The main house at the cultural village – Maison de Planteur.

The inside of the main house. I loooooved this furniture! Wanted to take it home.

These small buildings are local shops selling locally made goods. Very reasonable and good quality.

Moyenne Island and Snorkeling. We took a day trip to Moyenne Island from the Mango House.  Moyenne Island is a small island that is part of the Sainte Anne Marine National Park. It’s also a flora and fauna reserve and home to the Seychelles’ Aldabra giant tortoises.  We spent a couple hours on the island exploring, swimming and having lunch. To and from, we stopped for snorkeling three times in the Sainte Anne Marine National Park. If you are interested in something similar, I recommend a tour, as this would be difficult to recreate on your own. I linked our tour company below, but we saw several out doing the same tour.

Sailing out to Moyenne Island.

Aldabra giant tortoise on Moyenne Island. They were very nice.

Dan and I on Moyenne Island.

Takamaka Rum Distillery. One of our favorite activities that we did in the Seychelles was visiting the Takamaka Rum Distillery! Takamaka is a local rum distillery that offers an excellent tour and tasting, as well as a cocktail bar on premises. We had such a great time that we went back a second day. I’ll be writing a separate post on Takamaka because we loved it that much! Definitely put this on your list. The tour is free and the tasting is extra (but still reasonable for a very generous tasting).

Rum line up at Takamaka! Yes, we tasted six rums.

Rum bar at Takamaka – you can visit the bar without taking the tour!

Hiking Copolia. Another day we hiked Copolia, which is a peak 488 meters above sea level. Rather than “medium” difficulty as described, this is a difficult trail with lots of straight up hiking. The views at the top were certainly worth it, but Copolia was a bit more difficult than we were lead to believe, LOL. En route, our guide showed us lots of local flora and fauna and some cool birds and insects. A guide is not necessary for the hike, but having one was definitely helpful for us.  The hike takes about 3 hours to complete roundtrip, including photographs at the top.

Starting out! Great views even from the trail head.

Steep climbing on Copolia. I was not expecting this AT ALL.

View from the top of Copolia were worth it. Sainte Anne Marine Park in the background.


Ah, I didn’t realize how much there is to do in the Seychelles! We missed the entire north of Mahé, which has another Hilton property and, according to guide books, some of the best beaches. We also missed visiting Mahé’s neighboring islands Praslin and La Dingue. I’m sure there is more that we missed, but these were the big things I want to go back and explore.


Honestly, I would stay as long as you can. There is a lot to explore and we only saw a small bit over the course of a week. That being said, the Seychelles are expensive if staying in a Western resort, so long visits should be planned accordingly. Also, many people only visit for a few days en route elsewhere. If this is all you have, I say go for it, but stay on the main island and don’t plan too much.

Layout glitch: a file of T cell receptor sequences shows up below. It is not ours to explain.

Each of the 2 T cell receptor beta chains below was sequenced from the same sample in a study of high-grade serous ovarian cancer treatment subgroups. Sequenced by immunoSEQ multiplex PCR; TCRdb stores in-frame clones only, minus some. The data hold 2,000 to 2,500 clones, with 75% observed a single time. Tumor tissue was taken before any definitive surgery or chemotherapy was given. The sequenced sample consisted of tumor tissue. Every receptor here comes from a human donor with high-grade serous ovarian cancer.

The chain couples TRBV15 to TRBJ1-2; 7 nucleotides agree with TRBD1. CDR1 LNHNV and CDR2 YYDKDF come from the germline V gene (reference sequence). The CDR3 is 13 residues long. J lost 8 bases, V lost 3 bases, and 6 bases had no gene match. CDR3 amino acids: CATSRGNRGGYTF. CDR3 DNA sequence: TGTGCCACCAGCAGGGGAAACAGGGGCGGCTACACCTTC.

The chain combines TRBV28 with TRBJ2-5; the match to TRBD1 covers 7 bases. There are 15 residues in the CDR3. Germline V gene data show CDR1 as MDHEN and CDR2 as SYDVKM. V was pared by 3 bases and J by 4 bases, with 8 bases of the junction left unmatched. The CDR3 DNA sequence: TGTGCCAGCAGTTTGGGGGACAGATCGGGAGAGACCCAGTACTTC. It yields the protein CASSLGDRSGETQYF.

A public beach in the Seychelles.


Here are some of my suggestions for those planning a vacation to the Seychelles:

  1. Taxis are expensive. If you don’t rent a car, try to speak to a local and arrange a private transfer. Yes, there is some risk here, but we had no issue. In fact, this method of getting around seemed quite amongst other guests. We spoke to some employees of our hotel and worked out some deals.
  2. The Seychellois Rupee is the local currency. And let me tell you, it’s a gorgeous currency. Take some out at the airport as ATMs are not that easy to find, but most places we visited accepted credit card.
  3. If you are a drinker, buy booze at the airport or in Victoria at a normal liquor store. This is much, much cheaper than drinking on a resort. We brought some over from the Abu Dhabi duty free. That being said, it’s nowhere near as expensive as the Maldives or Bora Bora.
  4. We felt very safe on the Seychelles.
  5. Local souvenirs are oddly difficult to find, especially quality ones. If you want souvenirs, buy when you see it. The Cultural Village is a great option for souvenirs (credit card accepted)!
  6. Bring sunscreen with you. You can find it easily in Victoria and other towns, but many hotels are a very pricey drive from the nearest town.
  7. The Seychelles have only two seasons – wet (November – March) and dry (April – October). We went in late November and the weather was fine, although it did rain for about an hour every day.
  8. If you venture out to the public beaches, follow locals lead. Weather can make the beaches dangerous – red flags went up several times during our stay (meaning no swimming allowed).
  9. Nearly everyone in the tourism industry speaks English, and usually a few other languages. At our hotel, staff spoke English, French, German, and Russian fluently (and possibly others).
  10. Book spa treatments and day tours as soon as you arrive, as they do book up. I tried to book in advance and it was really difficult to find information to book tours online. We obtained information when we arrived at the Mango House and asked, but by that point some days we wanted were already booked. It worked out, but book in advance to avoid disappointment.

Seychelles at sunrise. Don’t miss this.


Mango House: Anse Aux Poules Bleues Baie Lazare Victoria Mahé, Seychelles. We stayed here for six nights. The Mango House is an LXR Hilton property.

Takamaka Rum Distillery: Pointe Au Sel, Seychelles. Open 10:30 AM – 4:30 PM, later on Fridays. Closed Saturday and Sunday, but sometimes events are hosted on the weekend (like a market). Free tours at 11:00, 1:00 PM, and 3:00 PM. Tasting after tour extra.

Domaine de Val des Près: Seychellois cultural heritage village with excellent local shopping. Parking on site. Credit card accepted.

Victoria Clocktower: Always open.

Arul Mihu Navasakthi Vinayagar Temple: Open 6 AM – 12:00 PM and 6:00 PM – 7:00 PM. Closed Sunday.

Sir Selwyn Selwyn-Clarke Market: Market St, Victoria, Seychelles. Open Monday – Friday 7:00 AM – 4:00 PM, only until 1:00 PM on Saturday. Closed Sunday. Go early for the most lively market.

Snorkeling and Moyenne Island: We did the Starfish tour with Creole Travel Services, which included a catamaran ride, snorkeling, and a tour and lunch on Moyenne Island.

Copolia hike: We also did this tour with Creole Travel Services. To be clear, it was difficult.


The best way to do the Seychelles on a budget is to stay away from Western hotels and stay and eat local. Local restaurants are not expensive and serve good food, mostly fresh seafood. A bus systems runs throughout Mahé and all the locals take it. Had we had more time, we definitely would have tried the bus rather than taking pricey taxis.